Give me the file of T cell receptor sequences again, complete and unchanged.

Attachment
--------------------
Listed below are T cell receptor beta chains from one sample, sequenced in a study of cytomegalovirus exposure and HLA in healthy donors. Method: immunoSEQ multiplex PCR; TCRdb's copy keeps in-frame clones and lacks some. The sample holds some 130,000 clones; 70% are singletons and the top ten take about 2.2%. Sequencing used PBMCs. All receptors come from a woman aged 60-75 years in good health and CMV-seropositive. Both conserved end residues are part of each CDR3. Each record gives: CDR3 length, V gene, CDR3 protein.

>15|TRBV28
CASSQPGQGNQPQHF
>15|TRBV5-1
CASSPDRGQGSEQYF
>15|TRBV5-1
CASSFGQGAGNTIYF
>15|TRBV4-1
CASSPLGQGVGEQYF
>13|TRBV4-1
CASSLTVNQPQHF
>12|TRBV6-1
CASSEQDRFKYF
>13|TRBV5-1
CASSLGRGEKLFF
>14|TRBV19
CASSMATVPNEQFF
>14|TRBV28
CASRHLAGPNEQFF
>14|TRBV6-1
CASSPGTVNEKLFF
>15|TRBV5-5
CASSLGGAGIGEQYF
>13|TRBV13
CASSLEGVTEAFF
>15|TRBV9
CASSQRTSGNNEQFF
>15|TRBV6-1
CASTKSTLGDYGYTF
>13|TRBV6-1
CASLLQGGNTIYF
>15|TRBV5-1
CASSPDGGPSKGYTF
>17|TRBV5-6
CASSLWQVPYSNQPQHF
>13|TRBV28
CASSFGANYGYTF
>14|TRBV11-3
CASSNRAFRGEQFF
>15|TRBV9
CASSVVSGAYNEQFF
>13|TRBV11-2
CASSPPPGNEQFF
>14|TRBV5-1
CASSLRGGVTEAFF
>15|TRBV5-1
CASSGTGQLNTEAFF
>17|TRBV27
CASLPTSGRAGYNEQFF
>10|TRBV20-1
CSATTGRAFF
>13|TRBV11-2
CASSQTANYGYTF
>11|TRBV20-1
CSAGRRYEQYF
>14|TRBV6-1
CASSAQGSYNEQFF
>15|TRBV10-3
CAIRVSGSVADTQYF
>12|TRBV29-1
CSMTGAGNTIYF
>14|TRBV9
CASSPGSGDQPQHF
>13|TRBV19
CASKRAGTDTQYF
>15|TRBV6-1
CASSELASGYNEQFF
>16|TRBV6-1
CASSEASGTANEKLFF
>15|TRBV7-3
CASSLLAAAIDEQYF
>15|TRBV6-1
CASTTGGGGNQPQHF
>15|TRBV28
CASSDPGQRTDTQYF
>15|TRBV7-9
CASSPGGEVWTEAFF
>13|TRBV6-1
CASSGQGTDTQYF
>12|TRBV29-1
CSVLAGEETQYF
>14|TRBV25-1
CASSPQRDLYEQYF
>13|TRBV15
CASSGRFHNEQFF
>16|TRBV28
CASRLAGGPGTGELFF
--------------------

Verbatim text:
Listed below are T cell receptor beta chains from one sample, sequenced in a study of cytomegalovirus exposure and HLA in healthy donors. Method: immunoSEQ multiplex PCR; TCRdb's copy keeps in-frame clones and lacks some. The sample holds some 130,000 clones; 70% are singletons and the top ten take about 2.2%. Sequencing used PBMCs. All receptors come from a woman aged 60-75 years in good health and CMV-seropositive. Both conserved end residues are part of each CDR3. Each record gives: CDR3 length, V gene, CDR3 protein.

>15|TRBV28
CASSQPGQGNQPQHF
>15|TRBV5-1
CASSPDRGQGSEQYF
>15|TRBV5-1
CASSFGQGAGNTIYF
>15|TRBV4-1
CASSPLGQGVGEQYF
>13|TRBV4-1
CASSLTVNQPQHF
>12|TRBV6-1
CASSEQDRFKYF
>13|TRBV5-1
CASSLGRGEKLFF
>14|TRBV19
CASSMATVPNEQFF
>14|TRBV28
CASRHLAGPNEQFF
>14|TRBV6-1
CASSPGTVNEKLFF
>15|TRBV5-5
CASSLGGAGIGEQYF
>13|TRBV13
CASSLEGVTEAFF
>15|TRBV9
CASSQRTSGNNEQFF
>15|TRBV6-1
CASTKSTLGDYGYTF
>13|TRBV6-1
CASLLQGGNTIYF
>15|TRBV5-1
CASSPDGGPSKGYTF
>17|TRBV5-6
CASSLWQVPYSNQPQHF
>13|TRBV28
CASSFGANYGYTF
>14|TRBV11-3
CASSNRAFRGEQFF
>15|TRBV9
CASSVVSGAYNEQFF
>13|TRBV11-2
CASSPPPGNEQFF
>14|TRBV5-1
CASSLRGGVTEAFF
>15|TRBV5-1
CASSGTGQLNTEAFF
>17|TRBV27
CASLPTSGRAGYNEQFF
>10|TRBV20-1
CSATTGRAFF
>13|TRBV11-2
CASSQTANYGYTF
>11|TRBV20-1
CSAGRRYEQYF
>14|TRBV6-1
CASSAQGSYNEQFF
>15|TRBV10-3
CAIRVSGSVADTQYF
>12|TRBV29-1
CSMTGAGNTIYF
>14|TRBV9
CASSPGSGDQPQHF
>13|TRBV19
CASKRAGTDTQYF
>15|TRBV6-1
CASSELASGYNEQFF
>16|TRBV6-1
CASSEASGTANEKLFF
>15|TRBV7-3
CASSLLAAAIDEQYF
>15|TRBV6-1
CASTTGGGGNQPQHF
>15|TRBV28
CASSDPGQRTDTQYF
>15|TRBV7-9
CASSPGGEVWTEAFF
>13|TRBV6-1
CASSGQGTDTQYF
>12|TRBV29-1
CSVLAGEETQYF
>14|TRBV25-1
CASSPQRDLYEQYF
>13|TRBV15
CASSGRFHNEQFF
>16|TRBV28
CASRLAGGPGTGELFF